Authors: Winston, Amy
Maine Policy Review 20(1): 233-236
Farm to school programs aim to link institutional purchasing to local food producers. This article describes how these programs in Maine have the potential to not only benefit food producers and communities economically but also to improve the health of schoolchildren and to reduce the carbon footprint of food production.
Authors: English, Jean; Fox, Douglas
Maine Policy Review 20(1): 237-237
This short article discusses how having small “kitchen gardens” can reduce fossil inputs, keep food and energy dollars in local communities, and add resilience for individuals and local economies in the face of economic downturns.
Authors: Gold, Michael
Maine Policy Review 20(1): 239-239
Unity, Maine, as described in this case study, has grown into a “food hub,” as defined by the USDA. With support from the Maine Farmland Trust, a number of local development options are being explored.
Authors: Swain, Tanya
Maine Policy Review 20(1): 240-240
Franklin County, Maine was once a major farming area. This case study describes efforts underway to revive and grow agriculture in this rural area in the state’s western mountains
Authors: Teisl, Mario F.; Garner, Luke; Roe, Brian; Vayda, Michael E.
Maine Policy Review 13(1): 56-67
Whether to allow genetically modified (GM) foods in Maine, and if so, under what circumstances, has been hotly debated in recent years. The authors explore one aspect of the issue—Mainers’ attitudes about the labeling of GM foods. They point out that labeling GM foods is more complex than simply whether to label. Policy decisions need to be made about whether labeling should be mandatory, what pieces of information should be on the label, who should be in charge of monitoring compliance, and even what foods should be labeled. The authors discuss the potential benefits of GM food labeling, and conclude that simply labeling foods as “genetically modified” would be of relatively little use since there would not be enough information for consumers to make informed decisions about what they buy.
Authors: Drabenstott, Mark
Maine Policy Review 13(2): 88-97
Rural areas across the United States have been undergoing a fundamental transformation away from their commodity and resource-based economies. This edited keynote speech addresses the question of what’s next for rural areas. Mark Drabenstott, vice president of the Federal Reserve Bank of Kansas City and director of its Center for the Study of Rural America, presents the top 10 ways to reinvent rural regions. He emphasizes competitive niches, cluster development, local amenities, reinventing local governance and, most important, thinking regionally. His remarks were given at a fall 2004 conference sponsored by the University of Maine’s Department of Resource Economics and Policy.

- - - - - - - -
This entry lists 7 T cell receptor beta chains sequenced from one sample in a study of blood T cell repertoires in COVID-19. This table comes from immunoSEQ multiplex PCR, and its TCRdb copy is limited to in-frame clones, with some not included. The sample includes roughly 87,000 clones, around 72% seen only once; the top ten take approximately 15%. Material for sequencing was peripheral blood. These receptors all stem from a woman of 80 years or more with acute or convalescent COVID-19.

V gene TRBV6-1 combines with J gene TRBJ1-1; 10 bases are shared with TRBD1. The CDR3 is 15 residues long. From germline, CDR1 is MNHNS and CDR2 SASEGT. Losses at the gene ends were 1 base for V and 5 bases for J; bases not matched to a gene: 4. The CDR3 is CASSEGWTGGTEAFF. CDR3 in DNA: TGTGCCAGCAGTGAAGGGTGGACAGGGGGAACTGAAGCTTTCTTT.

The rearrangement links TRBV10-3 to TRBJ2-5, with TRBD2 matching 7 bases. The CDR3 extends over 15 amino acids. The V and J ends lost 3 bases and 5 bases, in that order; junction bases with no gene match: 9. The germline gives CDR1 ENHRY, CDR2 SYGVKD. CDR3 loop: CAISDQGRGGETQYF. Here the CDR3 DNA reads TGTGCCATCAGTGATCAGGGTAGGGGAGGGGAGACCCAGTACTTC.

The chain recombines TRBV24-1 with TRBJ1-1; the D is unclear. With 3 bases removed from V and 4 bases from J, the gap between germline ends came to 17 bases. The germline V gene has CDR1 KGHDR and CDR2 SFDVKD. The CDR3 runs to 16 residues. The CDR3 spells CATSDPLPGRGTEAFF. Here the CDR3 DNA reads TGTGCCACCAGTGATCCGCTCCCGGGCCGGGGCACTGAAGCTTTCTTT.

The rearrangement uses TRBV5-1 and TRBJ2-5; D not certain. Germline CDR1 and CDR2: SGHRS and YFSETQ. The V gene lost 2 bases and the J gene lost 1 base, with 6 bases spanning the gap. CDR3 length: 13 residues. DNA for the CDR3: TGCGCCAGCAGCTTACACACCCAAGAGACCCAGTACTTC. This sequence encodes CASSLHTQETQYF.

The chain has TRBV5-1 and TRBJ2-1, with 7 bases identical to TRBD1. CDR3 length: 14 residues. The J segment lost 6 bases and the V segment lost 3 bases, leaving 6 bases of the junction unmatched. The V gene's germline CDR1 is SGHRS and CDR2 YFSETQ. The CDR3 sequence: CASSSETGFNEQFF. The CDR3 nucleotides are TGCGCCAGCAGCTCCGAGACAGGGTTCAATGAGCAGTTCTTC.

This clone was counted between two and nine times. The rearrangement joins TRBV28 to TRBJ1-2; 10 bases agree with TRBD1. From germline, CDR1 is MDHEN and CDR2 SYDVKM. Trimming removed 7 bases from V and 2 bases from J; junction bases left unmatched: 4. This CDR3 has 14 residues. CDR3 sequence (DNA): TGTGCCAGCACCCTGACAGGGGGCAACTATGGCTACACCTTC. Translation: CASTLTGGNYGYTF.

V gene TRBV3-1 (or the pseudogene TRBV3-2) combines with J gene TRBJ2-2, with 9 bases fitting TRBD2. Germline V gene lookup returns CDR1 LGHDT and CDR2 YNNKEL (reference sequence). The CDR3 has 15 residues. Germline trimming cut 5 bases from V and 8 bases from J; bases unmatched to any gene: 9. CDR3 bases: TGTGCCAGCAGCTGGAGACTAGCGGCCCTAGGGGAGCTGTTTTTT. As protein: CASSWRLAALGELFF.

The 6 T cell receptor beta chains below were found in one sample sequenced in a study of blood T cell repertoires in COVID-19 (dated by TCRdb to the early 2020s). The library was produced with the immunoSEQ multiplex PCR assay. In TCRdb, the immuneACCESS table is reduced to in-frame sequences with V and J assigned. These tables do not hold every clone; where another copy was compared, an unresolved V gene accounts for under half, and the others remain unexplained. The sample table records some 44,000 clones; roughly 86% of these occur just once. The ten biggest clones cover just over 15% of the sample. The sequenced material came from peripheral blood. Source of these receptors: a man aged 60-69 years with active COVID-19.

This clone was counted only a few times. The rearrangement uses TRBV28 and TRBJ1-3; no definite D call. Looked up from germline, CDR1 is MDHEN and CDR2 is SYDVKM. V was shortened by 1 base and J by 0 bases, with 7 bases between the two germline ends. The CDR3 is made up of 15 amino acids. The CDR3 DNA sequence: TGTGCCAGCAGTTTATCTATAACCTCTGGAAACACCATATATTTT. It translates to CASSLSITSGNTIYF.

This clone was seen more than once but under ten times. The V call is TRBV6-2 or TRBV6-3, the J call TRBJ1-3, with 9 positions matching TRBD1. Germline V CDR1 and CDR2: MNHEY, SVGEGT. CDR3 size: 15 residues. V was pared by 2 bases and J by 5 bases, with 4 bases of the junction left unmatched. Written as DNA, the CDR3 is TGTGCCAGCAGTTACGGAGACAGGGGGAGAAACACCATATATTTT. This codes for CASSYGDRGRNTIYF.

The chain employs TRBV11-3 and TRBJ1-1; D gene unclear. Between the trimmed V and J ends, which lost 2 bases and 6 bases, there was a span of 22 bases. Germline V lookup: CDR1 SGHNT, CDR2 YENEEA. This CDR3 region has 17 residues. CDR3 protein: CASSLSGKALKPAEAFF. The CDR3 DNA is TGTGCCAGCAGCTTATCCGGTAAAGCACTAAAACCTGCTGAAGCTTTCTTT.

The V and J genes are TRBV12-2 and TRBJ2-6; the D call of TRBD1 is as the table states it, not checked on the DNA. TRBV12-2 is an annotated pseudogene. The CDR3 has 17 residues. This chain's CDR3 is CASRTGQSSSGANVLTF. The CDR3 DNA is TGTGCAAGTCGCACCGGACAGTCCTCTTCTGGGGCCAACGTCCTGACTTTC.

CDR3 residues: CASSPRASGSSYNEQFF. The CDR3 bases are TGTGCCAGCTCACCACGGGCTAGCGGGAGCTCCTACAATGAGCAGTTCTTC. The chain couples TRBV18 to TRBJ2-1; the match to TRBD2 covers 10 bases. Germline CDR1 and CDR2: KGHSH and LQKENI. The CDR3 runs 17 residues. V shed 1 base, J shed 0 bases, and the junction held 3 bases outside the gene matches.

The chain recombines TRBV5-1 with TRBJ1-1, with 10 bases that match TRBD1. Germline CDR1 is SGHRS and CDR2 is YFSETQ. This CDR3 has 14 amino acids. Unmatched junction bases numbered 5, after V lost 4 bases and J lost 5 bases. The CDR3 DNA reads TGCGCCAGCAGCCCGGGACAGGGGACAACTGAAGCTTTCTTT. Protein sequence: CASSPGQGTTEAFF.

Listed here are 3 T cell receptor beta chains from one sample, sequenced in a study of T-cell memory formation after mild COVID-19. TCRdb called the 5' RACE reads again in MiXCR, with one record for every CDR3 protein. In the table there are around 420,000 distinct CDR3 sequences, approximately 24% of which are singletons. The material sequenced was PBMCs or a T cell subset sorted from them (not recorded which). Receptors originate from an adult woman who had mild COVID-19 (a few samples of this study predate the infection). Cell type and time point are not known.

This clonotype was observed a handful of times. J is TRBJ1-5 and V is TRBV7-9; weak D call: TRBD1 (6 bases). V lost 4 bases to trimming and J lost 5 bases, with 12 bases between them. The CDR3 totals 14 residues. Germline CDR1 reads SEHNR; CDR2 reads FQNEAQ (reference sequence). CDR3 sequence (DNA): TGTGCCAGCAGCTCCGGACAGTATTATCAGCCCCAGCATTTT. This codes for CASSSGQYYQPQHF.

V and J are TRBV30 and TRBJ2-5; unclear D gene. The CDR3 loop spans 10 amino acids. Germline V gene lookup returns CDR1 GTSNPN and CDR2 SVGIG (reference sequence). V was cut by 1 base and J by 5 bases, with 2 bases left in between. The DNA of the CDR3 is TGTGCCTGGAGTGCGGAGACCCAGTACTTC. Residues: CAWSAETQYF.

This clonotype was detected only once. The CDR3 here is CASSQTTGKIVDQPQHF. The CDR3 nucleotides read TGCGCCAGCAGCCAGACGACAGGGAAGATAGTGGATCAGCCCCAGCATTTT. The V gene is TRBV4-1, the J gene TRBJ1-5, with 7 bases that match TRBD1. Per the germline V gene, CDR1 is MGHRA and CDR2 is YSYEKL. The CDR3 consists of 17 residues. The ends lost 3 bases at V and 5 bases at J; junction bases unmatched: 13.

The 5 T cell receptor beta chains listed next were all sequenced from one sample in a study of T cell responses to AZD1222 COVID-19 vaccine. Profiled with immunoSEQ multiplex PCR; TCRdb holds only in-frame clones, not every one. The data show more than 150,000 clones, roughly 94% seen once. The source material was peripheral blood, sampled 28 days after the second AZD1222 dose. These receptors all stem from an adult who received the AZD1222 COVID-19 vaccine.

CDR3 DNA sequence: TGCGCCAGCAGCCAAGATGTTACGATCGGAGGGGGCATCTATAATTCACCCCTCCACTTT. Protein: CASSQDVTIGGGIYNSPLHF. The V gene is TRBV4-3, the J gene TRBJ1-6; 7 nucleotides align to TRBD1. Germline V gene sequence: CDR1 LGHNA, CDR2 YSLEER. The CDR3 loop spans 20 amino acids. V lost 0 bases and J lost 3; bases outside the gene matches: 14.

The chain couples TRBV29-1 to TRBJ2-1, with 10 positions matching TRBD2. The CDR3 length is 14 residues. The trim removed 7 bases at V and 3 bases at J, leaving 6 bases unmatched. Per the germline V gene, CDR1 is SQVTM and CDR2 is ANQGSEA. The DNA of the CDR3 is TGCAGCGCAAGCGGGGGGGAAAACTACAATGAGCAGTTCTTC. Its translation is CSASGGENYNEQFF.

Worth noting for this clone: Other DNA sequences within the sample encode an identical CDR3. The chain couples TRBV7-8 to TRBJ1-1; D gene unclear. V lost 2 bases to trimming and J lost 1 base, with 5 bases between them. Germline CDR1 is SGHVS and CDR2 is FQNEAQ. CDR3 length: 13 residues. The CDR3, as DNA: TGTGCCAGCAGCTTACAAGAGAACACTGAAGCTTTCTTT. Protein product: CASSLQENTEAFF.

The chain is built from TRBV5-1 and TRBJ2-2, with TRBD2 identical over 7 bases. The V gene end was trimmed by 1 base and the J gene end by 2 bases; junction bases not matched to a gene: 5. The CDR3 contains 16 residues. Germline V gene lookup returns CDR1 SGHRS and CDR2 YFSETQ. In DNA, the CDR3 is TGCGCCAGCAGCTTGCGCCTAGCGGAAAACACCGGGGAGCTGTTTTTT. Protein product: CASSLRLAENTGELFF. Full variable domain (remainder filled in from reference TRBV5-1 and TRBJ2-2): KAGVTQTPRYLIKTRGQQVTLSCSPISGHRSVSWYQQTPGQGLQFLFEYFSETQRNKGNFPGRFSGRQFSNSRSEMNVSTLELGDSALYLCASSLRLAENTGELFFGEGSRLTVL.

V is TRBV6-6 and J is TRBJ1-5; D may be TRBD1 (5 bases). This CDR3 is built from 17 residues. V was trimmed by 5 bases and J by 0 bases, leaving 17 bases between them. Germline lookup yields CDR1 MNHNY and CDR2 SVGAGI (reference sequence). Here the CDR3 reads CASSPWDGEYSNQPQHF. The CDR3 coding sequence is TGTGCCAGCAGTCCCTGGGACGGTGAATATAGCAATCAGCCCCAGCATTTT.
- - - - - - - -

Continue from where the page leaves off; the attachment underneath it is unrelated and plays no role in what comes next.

Authors: Townsend, Ralph
Maine Policy Review 3(2): 94-95
Authors: Smith, Stewart
Maine Policy Review 2(1): 68-78
This article is an adaptation of Stewart Smith’s recent presentation on sustainable agriculture to the Energy and Natural Resources Committee of the Maine Legislature.
Authors: Townsend, Ralph E.
Maine Policy Review 2(1): 82-83
Maine Policy Review has taken a particular interest in the activities of Maine’s key regulatory agencies, such as the Public Utilities Commission and the Board of Environmental Protection. The state also has a number of regulatory agencies with jurisdictions over relatively narrow interests or industries. Because of their narrow mission, these agencies often do not attract regular media attention. Beginning in this issue with the Maine Milk Commission, MPR will highlight one of these “other” regulatory boards, providing readers with general and contextual information about these bodies.
Maine Policy Review 2(2): 100-100
Maine Policy Review has taken a particular interest in the activities of Maine’s key regulatory agencies, such as the Public Utilities Commission and the Board of Environmental Protection. The state also has a number of regulatory agencies with jurisdictions over relatively narrow interests or industries. Because of their narrow mission, these agencies often do not attract regular media attention. In this issue, MPR continues its policy of highlighting these “other” regulatory boards, in this case the Maine Milk Commission, providing readers with general and contextual information about these bodies.